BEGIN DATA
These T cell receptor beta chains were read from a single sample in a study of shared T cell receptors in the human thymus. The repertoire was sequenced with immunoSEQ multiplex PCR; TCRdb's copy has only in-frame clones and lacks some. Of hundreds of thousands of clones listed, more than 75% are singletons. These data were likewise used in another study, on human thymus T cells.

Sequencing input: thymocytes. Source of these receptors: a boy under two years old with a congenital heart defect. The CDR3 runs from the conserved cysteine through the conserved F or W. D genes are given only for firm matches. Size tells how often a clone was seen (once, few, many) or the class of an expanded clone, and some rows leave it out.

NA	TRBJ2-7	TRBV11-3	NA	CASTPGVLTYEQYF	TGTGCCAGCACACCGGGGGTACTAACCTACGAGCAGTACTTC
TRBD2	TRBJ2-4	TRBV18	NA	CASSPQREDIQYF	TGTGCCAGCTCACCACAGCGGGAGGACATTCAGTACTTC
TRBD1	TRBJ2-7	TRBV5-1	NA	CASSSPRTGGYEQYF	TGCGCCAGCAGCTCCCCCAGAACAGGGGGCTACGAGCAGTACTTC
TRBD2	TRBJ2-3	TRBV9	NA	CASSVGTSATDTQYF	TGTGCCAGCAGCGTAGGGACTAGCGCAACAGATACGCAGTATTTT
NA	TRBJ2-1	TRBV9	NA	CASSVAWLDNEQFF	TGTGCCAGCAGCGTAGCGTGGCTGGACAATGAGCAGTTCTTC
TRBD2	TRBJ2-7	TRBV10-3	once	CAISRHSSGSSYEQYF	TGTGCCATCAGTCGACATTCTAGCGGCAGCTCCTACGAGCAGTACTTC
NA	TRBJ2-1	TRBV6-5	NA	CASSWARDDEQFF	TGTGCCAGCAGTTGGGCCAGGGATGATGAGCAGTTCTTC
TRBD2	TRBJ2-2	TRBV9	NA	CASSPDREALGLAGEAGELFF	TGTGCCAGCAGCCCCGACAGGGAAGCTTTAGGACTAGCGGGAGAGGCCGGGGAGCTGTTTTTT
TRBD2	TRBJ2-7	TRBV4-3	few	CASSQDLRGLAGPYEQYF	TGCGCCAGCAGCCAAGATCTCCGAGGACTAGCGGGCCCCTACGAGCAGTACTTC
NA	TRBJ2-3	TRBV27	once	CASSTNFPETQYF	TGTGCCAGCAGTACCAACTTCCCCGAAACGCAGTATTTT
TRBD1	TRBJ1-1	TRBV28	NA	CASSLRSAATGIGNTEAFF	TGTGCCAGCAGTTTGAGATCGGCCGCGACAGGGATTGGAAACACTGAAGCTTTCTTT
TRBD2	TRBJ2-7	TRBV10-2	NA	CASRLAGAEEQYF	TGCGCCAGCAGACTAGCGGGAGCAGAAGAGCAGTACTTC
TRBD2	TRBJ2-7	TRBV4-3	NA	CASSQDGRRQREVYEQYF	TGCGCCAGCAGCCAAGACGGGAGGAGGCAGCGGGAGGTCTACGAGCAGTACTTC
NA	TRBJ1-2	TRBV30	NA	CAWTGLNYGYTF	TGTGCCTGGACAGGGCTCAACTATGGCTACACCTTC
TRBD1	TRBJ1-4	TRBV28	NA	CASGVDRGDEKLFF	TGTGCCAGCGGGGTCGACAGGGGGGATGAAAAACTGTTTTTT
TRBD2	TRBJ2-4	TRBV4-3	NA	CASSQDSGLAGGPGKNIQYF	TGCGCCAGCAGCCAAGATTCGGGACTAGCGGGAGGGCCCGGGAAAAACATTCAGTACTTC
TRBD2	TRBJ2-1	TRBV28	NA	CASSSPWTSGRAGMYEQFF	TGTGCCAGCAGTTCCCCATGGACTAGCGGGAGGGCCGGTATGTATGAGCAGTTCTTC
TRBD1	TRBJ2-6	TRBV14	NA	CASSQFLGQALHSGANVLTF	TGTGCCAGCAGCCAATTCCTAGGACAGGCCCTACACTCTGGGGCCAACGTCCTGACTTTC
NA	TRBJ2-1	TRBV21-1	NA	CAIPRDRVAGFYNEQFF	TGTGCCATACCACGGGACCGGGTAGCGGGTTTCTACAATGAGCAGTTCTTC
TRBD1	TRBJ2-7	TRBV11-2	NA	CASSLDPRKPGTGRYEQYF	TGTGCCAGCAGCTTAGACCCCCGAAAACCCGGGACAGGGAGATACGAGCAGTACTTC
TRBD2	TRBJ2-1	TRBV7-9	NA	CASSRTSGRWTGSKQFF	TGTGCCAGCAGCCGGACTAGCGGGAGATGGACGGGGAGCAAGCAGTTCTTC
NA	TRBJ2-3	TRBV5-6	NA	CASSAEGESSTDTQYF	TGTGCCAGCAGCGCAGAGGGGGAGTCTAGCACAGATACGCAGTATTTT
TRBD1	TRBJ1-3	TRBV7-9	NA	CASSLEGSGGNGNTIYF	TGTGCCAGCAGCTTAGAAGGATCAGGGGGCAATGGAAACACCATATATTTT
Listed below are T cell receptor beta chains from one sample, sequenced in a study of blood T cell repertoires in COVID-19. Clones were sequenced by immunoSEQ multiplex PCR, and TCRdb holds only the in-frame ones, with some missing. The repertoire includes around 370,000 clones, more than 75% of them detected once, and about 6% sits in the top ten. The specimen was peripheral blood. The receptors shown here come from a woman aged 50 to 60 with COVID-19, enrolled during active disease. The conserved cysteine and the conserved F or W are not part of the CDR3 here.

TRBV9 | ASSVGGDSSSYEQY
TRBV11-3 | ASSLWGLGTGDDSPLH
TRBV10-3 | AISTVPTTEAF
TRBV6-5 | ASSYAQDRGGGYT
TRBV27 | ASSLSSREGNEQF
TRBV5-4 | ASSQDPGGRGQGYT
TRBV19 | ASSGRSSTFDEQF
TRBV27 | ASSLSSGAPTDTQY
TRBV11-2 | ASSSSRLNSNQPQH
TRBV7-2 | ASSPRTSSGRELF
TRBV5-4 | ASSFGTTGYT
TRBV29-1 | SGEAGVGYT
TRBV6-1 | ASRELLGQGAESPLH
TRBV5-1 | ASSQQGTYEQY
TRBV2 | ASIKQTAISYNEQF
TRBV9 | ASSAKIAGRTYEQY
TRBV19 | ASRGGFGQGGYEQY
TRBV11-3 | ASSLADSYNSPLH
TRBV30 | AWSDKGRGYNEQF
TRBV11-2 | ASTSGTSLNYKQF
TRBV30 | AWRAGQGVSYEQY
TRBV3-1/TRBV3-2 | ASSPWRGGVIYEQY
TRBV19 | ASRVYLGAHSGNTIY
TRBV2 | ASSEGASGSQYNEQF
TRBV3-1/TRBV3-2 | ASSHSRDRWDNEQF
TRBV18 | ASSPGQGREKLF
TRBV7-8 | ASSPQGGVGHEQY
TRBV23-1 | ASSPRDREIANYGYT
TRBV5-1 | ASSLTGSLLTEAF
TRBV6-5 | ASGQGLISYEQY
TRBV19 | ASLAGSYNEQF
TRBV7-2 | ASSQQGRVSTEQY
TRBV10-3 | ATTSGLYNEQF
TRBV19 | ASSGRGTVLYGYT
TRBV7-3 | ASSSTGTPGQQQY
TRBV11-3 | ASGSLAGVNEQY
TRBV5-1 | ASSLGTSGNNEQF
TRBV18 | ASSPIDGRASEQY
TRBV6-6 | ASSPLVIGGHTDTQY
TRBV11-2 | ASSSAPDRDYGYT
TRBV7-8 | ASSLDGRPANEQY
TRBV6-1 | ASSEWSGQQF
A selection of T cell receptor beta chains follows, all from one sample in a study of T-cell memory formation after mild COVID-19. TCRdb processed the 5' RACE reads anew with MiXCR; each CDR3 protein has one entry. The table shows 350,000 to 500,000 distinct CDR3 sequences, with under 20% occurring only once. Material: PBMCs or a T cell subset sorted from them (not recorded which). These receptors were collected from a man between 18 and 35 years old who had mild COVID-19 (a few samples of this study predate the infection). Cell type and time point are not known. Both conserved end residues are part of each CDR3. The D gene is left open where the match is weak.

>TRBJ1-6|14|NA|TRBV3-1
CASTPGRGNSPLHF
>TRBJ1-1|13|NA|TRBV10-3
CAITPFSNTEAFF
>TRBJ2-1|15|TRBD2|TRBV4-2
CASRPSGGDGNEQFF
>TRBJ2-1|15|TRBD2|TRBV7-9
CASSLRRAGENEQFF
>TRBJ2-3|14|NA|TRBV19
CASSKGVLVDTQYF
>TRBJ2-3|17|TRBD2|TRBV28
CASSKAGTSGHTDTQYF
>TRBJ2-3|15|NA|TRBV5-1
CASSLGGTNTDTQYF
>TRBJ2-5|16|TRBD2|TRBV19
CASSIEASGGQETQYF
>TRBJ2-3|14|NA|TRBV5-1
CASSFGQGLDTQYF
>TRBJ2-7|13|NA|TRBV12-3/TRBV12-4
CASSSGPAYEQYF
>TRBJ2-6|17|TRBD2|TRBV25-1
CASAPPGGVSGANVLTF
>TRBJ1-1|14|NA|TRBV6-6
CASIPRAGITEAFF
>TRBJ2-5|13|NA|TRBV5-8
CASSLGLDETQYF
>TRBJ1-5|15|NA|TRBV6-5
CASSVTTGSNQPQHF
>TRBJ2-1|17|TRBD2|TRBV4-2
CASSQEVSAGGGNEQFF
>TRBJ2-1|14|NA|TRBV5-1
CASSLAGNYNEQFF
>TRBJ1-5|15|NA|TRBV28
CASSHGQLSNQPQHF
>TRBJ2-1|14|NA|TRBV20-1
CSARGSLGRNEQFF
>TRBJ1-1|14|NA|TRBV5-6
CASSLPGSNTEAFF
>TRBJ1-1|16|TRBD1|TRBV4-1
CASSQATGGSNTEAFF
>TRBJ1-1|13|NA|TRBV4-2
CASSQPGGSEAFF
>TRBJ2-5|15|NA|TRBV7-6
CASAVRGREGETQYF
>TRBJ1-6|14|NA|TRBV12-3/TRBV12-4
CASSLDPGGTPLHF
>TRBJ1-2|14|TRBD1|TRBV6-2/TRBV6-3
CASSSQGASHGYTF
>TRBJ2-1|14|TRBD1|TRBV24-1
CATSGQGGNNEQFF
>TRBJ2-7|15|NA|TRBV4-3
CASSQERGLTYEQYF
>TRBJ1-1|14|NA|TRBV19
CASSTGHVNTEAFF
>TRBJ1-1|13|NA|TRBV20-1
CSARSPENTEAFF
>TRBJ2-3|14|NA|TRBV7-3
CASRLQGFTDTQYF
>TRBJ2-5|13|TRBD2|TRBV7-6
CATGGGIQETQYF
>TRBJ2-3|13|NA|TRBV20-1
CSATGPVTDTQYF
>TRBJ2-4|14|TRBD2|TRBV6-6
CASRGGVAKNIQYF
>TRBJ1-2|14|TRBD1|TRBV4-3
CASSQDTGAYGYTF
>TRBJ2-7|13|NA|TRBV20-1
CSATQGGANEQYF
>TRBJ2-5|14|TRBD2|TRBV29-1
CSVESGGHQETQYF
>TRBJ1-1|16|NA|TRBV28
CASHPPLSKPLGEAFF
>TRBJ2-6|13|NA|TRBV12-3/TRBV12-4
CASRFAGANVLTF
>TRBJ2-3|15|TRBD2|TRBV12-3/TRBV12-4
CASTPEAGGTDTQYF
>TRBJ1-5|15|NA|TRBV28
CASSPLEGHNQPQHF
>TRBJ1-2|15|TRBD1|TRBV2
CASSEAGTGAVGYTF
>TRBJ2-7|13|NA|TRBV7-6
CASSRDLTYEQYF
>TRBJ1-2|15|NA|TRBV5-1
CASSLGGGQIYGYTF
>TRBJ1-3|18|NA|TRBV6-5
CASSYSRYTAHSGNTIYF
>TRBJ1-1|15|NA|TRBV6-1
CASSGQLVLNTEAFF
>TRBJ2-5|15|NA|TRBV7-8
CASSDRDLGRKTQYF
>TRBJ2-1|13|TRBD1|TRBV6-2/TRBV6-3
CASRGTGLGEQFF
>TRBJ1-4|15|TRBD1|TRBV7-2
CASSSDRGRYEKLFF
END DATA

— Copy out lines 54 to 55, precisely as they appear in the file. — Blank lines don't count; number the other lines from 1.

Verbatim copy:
TRBV23-1 | ASSPRDREIANYGYT
TRBV5-1 | ASSLTGSLLTEAF